Here is a story of how my most expensive mistake changed my life.
Now Let’s Talk Money: Meet Millennials Series with Ian
I haven’t always been financially responsible. When I was growing up, I had various part time jobs and I spent every dollar from those jobs. In addition to that, I was the ultimate lazy teenager. I didn’t want a job and all I wanted to do was play video games and hang out with my friends.
This all came to a head in 2007 when I graduated from university and was lucky enough to land my first career. I’ll call a spade a spade, I was able to land this position because my mother worked in the industry that I was studying in. This ‘in’ allowed me to get an interview that I would otherwise probably not get. You may roll your eyes but I can’t lie and say I hustled to get a career right out of university. The old time saying ‘It’s not what you know, it’s who you know’ could not be more true for my situation.
Deciding To Splurge On My Car
I tell you all of this because this job granted me a $48,000 salary while still living at home with my parents. What did I do with this newfound fountain of wealth with no payments in the world? I spent it, of course!
I was still a dumb kid that wouldn’t listen to my parents or my brother for that matter. They were begging me to not buy a $41,000 brand new car on a $48,000 salary. “Save up and buy a $5,000 used car from AutoTrader” my brother kept saying but again I did not listen. I thought, “hey, $500 per month, what’s the big deal?”. Well, I had the poor man’s mentality. I didn’t view the car as a $41,000 car, I viewed it as a $500/month finance payment. This view is what drives so many people to stay poor.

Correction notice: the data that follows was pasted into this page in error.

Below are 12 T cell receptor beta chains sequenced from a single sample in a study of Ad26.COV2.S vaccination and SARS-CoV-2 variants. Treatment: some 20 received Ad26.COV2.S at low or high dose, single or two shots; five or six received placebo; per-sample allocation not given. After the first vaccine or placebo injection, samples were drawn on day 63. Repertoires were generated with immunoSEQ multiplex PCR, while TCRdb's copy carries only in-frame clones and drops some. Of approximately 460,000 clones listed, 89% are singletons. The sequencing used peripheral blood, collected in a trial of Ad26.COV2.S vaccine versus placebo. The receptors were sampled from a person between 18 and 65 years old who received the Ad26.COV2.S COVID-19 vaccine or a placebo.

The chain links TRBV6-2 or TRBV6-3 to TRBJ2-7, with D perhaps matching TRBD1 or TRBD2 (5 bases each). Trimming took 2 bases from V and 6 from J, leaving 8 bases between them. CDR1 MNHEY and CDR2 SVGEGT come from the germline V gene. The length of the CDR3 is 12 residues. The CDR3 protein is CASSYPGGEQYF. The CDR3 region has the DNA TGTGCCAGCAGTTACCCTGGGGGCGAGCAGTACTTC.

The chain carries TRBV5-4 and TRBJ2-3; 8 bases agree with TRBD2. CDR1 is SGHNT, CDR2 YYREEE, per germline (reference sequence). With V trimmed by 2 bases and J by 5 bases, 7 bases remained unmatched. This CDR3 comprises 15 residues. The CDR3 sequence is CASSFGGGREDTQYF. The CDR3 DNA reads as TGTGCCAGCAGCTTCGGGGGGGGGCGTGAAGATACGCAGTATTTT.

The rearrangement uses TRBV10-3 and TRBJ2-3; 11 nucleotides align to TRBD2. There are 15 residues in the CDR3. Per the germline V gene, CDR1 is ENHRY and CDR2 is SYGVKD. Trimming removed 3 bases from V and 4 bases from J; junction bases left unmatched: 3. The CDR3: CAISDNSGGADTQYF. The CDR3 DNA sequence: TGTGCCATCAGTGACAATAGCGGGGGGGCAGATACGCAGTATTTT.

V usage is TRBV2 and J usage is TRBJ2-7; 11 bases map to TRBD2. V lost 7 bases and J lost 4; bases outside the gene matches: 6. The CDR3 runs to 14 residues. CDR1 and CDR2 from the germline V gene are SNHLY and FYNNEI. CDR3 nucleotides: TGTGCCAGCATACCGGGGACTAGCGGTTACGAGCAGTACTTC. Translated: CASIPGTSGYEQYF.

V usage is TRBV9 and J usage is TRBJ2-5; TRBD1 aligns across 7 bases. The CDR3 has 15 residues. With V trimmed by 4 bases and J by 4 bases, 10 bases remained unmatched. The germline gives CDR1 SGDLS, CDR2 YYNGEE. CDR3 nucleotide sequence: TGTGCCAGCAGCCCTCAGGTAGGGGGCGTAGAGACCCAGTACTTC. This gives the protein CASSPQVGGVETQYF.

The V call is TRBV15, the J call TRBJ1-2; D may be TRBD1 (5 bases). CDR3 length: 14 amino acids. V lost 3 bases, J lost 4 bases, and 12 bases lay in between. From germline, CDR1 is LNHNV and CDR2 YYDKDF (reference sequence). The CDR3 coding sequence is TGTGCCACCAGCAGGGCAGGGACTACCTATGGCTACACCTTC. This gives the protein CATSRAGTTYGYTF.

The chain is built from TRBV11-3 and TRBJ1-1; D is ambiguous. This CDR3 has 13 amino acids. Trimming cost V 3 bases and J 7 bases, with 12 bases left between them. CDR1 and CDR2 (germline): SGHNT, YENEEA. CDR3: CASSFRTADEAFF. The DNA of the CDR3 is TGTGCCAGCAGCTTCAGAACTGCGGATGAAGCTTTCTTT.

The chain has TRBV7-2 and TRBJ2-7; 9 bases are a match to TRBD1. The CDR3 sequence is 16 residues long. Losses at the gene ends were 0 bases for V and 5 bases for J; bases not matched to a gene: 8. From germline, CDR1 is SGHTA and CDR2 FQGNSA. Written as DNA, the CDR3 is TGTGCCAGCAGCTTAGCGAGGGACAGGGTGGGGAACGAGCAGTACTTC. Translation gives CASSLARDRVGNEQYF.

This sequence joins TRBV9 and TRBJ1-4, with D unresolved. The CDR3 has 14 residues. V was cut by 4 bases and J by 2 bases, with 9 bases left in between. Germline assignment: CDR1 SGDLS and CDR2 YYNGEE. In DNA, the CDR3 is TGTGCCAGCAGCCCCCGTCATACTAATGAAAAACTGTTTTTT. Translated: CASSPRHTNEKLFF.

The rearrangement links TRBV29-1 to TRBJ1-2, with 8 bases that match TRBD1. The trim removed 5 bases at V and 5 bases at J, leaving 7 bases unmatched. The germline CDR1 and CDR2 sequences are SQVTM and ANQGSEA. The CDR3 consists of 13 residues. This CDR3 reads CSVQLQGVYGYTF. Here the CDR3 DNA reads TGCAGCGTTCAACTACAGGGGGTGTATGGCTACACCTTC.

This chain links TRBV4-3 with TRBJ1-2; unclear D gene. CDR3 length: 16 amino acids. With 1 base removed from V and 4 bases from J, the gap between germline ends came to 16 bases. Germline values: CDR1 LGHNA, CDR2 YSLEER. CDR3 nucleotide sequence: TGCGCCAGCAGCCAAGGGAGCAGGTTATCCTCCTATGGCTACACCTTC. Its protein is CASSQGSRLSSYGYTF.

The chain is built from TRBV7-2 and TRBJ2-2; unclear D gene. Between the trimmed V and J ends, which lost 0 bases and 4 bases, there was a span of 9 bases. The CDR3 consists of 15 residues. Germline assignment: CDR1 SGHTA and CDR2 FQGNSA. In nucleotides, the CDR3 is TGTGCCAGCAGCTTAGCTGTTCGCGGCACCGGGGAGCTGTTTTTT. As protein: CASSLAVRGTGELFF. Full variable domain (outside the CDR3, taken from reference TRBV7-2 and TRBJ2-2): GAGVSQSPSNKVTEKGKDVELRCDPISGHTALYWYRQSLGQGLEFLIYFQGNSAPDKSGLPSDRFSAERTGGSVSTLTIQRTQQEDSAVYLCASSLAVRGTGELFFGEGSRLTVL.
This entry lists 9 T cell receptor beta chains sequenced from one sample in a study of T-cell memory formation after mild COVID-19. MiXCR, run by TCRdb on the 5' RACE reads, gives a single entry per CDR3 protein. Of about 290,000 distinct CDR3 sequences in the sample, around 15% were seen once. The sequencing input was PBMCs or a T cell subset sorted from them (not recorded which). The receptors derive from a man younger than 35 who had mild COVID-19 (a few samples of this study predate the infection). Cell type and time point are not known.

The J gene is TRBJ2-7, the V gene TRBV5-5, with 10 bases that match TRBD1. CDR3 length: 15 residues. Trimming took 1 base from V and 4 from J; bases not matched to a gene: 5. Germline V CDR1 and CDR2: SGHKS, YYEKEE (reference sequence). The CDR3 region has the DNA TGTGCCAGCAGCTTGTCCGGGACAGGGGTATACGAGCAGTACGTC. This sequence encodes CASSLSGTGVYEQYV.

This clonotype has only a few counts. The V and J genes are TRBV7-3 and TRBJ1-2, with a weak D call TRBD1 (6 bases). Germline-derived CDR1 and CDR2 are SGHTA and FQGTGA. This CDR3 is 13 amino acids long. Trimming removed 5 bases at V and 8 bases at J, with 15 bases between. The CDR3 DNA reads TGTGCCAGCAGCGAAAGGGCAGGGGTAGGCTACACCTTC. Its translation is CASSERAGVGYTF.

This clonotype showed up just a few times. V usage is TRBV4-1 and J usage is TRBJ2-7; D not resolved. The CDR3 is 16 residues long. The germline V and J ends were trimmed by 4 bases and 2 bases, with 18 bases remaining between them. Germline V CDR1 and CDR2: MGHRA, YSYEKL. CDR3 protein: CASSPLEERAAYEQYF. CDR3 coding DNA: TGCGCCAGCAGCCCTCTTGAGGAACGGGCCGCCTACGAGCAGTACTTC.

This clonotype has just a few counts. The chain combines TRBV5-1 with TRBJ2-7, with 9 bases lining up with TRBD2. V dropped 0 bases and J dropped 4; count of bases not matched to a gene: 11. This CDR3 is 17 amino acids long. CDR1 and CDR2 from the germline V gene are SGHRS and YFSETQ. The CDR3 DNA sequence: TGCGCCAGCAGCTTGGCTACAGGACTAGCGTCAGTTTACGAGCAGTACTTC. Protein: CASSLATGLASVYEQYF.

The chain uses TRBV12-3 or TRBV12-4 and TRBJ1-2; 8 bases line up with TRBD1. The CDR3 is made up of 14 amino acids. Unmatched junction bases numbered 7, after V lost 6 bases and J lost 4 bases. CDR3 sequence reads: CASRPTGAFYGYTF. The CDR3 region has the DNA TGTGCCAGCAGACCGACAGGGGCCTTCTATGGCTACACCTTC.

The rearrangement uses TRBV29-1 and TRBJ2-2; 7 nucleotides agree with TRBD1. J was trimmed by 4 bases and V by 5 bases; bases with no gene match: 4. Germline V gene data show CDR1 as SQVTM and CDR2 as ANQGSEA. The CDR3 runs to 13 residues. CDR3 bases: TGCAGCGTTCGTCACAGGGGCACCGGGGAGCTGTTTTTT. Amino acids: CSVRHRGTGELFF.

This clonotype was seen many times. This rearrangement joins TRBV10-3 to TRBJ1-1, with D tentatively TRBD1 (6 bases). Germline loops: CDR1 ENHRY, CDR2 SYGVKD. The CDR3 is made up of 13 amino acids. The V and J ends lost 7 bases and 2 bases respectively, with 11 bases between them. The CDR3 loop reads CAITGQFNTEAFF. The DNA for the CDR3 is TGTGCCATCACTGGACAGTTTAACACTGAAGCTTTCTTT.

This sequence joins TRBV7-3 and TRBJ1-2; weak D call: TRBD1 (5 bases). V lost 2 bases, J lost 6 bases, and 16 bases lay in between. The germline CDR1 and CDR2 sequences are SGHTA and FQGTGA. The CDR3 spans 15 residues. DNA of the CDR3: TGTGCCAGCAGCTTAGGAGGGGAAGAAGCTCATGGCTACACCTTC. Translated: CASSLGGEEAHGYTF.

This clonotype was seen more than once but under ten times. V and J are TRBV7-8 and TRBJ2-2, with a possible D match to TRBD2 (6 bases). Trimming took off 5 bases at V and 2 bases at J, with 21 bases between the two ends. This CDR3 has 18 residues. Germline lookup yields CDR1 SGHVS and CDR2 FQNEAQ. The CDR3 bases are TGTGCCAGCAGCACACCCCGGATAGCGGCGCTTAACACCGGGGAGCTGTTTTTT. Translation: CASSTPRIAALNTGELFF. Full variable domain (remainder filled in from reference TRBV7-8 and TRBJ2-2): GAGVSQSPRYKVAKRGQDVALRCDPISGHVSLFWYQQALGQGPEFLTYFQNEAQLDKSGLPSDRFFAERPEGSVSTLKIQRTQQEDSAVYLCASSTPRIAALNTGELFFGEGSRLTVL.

Why Buying An Expensive Car Was A Mistake
Want free money?
As said by Dave Ramsey, a poor man wants to know how much something will cost him per month. A rich man will want to know how much it costs. If I had listened to my parents and brother, I would have been able to buy a $5,000 car in a few short months and then spent my last 5 years without a car payment. This itself could have propelled me even further than I am today. Instead, I kept that $500 car payment for 7 years!
Did this car payment destroy my financial future? No. This single mistake actually changed my life. From that point forward I had a responsibility. A responsibility to myself to have $500 in my bank every single month or the bank would take my car away. This fear changed the way I viewed spending money. I really love cars and I loved the idea of looking rich. How stupid was I?
I started this internal game in my head where I would save the $500 dollars for next month’s car payment and then repeat it to take away my anxiety of losing my precious car. I kept doing this over and over, saving a month’s payment at a time. Before I knew it I had $10,000 saved. “That’s interesting,” I thought to myself when I crossed the $10,000 mark. This is truly where my life changed. I got a kick out of seeing my bank account cross that threshold. This ‘kick’ was something I had experienced before but it was far more powerful. It was similar to the small kicks that I got when I purchased new clothes, CDs/DVDs or electronics.
My goal changed though. I had put myself into a place where I had 20 months of car payments locked away. I never wanted to go back below that level. Instead, I was going to save up enough money to pay off my car in full.
How It Changed My Life
Well, life throws us curve balls. By the time I had saved up enough money to pay off my car I was at a point in my life where my girlfriend (now wife) and I wanted to move in together. The money that I had to save for my car out of fear ended up being the down payment (with the addition to my girlfriends savings) on our first home. How much of a down payment? $56,000.
If you are young and you are reading this; please learn from me and countless others. Don’t fall into the trap of looking rich. Be rich by living frugally while you are young so that later you can have anything you want.
Have any of you wasted money on cars that you really couldn’t afford?
Author’s Bio Ian Spencer @MillJourney87